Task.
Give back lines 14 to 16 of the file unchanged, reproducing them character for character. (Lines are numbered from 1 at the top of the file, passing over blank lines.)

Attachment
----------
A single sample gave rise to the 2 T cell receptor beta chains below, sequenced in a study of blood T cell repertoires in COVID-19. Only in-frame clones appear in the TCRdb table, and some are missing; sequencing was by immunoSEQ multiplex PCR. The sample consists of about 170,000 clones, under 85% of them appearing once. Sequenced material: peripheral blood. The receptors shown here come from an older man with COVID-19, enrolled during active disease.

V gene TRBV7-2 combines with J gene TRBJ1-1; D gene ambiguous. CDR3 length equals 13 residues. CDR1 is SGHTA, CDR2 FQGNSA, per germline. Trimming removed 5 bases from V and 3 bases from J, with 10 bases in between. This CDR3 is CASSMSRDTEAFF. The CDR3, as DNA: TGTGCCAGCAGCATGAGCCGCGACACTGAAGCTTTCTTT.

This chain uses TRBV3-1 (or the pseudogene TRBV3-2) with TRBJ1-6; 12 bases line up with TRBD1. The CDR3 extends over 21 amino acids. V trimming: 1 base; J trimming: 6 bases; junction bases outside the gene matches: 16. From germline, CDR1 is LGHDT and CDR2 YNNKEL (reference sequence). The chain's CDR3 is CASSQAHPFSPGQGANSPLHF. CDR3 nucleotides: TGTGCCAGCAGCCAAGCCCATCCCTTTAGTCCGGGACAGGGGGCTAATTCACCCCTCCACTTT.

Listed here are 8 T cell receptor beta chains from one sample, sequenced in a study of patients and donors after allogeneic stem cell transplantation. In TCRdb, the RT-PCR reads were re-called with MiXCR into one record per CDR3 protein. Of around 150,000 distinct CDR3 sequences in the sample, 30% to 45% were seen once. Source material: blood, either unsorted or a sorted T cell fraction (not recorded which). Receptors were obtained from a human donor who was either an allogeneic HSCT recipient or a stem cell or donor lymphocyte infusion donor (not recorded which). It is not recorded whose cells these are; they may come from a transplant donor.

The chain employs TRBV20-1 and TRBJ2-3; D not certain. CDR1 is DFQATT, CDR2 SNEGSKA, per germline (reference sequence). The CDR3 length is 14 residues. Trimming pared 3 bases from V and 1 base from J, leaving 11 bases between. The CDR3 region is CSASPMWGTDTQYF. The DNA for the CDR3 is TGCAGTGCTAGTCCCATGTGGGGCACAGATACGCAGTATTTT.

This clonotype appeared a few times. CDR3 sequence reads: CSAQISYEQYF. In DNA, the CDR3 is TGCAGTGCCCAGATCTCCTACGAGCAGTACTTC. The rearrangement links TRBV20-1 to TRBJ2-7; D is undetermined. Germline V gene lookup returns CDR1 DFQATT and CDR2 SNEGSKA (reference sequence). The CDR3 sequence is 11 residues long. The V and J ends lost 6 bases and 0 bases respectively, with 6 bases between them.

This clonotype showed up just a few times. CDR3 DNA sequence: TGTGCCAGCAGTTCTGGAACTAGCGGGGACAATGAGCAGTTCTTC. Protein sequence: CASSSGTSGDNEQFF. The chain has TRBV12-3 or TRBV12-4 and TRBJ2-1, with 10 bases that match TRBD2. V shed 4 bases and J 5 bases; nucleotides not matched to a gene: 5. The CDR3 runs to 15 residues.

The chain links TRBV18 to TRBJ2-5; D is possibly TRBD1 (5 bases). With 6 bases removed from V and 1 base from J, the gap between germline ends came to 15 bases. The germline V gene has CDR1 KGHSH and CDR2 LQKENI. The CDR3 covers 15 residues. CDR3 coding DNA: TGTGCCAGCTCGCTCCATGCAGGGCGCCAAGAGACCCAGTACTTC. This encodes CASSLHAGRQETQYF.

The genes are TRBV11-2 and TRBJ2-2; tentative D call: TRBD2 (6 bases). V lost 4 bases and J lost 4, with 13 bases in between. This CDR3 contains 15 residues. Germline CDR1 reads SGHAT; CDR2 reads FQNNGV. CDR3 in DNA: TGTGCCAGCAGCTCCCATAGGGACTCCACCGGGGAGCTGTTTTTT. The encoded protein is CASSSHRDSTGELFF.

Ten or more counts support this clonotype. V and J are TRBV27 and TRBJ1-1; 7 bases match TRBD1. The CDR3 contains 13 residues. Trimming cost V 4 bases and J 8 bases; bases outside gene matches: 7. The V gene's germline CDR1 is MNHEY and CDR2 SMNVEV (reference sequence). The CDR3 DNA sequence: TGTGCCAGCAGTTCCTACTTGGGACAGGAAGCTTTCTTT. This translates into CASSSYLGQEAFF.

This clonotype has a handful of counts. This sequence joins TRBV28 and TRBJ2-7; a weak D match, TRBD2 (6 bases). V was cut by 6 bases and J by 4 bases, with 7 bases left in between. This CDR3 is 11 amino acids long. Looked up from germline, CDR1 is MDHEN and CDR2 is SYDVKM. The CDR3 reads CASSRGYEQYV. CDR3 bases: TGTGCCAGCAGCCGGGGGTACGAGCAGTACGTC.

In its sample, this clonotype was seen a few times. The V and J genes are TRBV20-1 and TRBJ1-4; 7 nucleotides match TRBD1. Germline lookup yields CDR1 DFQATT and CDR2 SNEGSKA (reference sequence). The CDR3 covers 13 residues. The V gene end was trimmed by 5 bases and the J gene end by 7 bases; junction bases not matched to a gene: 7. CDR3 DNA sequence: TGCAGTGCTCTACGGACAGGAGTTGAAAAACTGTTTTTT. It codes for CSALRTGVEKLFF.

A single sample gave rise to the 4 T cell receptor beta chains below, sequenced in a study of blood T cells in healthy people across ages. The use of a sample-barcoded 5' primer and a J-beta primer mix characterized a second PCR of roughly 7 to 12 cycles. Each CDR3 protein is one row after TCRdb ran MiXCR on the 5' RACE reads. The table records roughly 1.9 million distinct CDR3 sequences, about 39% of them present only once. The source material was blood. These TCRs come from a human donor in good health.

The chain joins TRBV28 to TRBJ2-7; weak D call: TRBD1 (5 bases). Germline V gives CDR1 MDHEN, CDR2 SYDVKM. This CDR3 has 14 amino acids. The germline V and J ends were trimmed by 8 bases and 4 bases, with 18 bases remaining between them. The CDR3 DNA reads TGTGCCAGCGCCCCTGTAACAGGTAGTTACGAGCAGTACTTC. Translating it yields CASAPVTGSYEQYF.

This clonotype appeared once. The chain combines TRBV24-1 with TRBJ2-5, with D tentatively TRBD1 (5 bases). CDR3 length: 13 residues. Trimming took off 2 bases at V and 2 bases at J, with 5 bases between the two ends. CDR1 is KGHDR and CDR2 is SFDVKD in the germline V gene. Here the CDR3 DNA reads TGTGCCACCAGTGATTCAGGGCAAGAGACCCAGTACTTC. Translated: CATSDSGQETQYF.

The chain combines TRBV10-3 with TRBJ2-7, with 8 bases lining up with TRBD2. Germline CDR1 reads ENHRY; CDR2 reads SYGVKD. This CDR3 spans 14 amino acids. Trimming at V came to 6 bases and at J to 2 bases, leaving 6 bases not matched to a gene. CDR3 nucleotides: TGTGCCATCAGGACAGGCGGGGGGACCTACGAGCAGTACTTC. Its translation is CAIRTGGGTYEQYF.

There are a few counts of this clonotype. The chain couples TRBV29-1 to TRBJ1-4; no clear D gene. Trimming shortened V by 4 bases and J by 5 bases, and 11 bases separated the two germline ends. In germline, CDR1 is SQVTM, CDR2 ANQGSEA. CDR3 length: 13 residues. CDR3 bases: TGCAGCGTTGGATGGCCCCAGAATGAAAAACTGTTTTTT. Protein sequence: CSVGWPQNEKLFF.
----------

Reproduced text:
The chain joins TRBV28 to TRBJ2-7; weak D call: TRBD1 (5 bases). Germline V gives CDR1 MDHEN, CDR2 SYDVKM. This CDR3 has 14 amino acids. The germline V and J ends were trimmed by 8 bases and 4 bases, with 18 bases remaining between them. The CDR3 DNA reads TGTGCCAGCGCCCCTGTAACAGGTAGTTACGAGCAGTACTTC. Translating it yields CASAPVTGSYEQYF.

This clonotype appeared once. The chain combines TRBV24-1 with TRBJ2-5, with D tentatively TRBD1 (5 bases). CDR3 length: 13 residues. Trimming took off 2 bases at V and 2 bases at J, with 5 bases between the two ends. CDR1 is KGHDR and CDR2 is SFDVKD in the germline V gene. Here the CDR3 DNA reads TGTGCCACCAGTGATTCAGGGCAAGAGACCCAGTACTTC. Translated: CATSDSGQETQYF.

The chain combines TRBV10-3 with TRBJ2-7, with 8 bases lining up with TRBD2. Germline CDR1 reads ENHRY; CDR2 reads SYGVKD. This CDR3 spans 14 amino acids. Trimming at V came to 6 bases and at J to 2 bases, leaving 6 bases not matched to a gene. CDR3 nucleotides: TGTGCCATCAGGACAGGCGGGGGGACCTACGAGCAGTACTTC. Its translation is CAIRTGGGTYEQYF.